Azari applied the “Page 99 Test” to her new book, Delivering the People's Message: The Changing Politics of the Presidential Mandate, and reported the following:
Page 99 explains the politics of interpreting the 1952 election. It reads:Learn more about Delivering the People's Message at the Cornell University Press website.In the Eisenhower White House, the idea of the “president of all the people” remained a speechwriting priority through all eight years in office. At the same time, the president’s policy positions derived very much from conservative ideas. This tension is evident in the way Eisenhower’s communications treated the 1952 election. It also helps to explain why electoral logic was used so infrequently despite the substantial election victory.Eisenhower’s interpretation of the 1952 election is one of several case studies I use to examine how presidents have claimed electoral mandates in the post-Progressive era. The main argument of the book is that mandate-claiming reflects more about the state of presidential and party politics than about any particular election. Eisenhower’s enigmatic presidency is considered alongside that of Lyndon Johnson. It would be difficult to find two more different politicians in that role – in addition to different party affiliations, Johnson was a career politician with years in Congress and a love of the political game, while Eisenhower had barely participated in politics before his 1952 debut. Nevertheless, both demonstrated restraint in rhetorically tying their (considerable) election victories to policy decisions.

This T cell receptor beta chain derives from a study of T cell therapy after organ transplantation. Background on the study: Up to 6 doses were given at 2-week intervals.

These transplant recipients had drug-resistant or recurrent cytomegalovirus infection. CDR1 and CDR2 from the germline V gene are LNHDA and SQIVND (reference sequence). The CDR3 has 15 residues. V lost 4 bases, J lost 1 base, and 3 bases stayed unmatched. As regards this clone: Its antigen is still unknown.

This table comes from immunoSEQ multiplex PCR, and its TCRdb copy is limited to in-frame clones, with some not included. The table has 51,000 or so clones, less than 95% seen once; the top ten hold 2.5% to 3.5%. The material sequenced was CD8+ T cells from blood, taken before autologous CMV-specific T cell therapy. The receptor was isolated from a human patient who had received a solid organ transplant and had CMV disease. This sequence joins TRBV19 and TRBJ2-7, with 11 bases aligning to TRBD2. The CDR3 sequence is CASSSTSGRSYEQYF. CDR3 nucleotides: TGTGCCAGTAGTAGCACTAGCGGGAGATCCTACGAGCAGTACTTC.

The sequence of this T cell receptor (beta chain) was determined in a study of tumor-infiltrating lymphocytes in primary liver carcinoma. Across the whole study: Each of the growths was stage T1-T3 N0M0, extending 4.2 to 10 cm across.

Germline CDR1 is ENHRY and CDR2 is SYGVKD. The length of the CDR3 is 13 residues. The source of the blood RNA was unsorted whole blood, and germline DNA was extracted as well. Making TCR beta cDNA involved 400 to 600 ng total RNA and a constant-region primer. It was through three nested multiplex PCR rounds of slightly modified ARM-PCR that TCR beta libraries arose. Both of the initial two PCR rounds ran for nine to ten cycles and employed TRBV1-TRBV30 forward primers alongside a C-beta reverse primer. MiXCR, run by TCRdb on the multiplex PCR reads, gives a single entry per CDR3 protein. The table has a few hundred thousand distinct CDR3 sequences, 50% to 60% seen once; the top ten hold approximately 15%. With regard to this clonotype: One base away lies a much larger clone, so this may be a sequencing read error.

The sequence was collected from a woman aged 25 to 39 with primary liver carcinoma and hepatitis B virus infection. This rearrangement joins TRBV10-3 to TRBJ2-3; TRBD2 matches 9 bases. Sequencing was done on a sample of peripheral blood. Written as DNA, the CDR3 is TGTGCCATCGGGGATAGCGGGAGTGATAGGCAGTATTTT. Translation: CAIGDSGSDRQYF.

Despite their distinct beliefs and backgrounds, archival evidence reveals that Johnson and Eisenhower held similar ideals about how to present themselves in the role of the presidency. Both strived to represent the nation broadly, and to highlight the statesmanship qualities of the office. These values, I argue, are at odds with claiming a party mandate or telling an audience that you are “doing what you were elected to do.”
This approach to the presidency, and the political conditions that produced it, proved to be short-lived. The later chapters of the book examine how two trends, the growth of party polarization and the decline of public esteem for the presidency, have changed how presidents interpret elections. Beginning with Richard Nixon, presidents began to cast about for new narratives to justify executive leadership and to rally supporters. This rhetorical emphasis on party mandates and campaign promises has held true ever since, for presidents from Carter through Obama. The concluding chapter considers the implications of this development as well as the possibilities for its spread from the presidency to Congressional and state-level politics.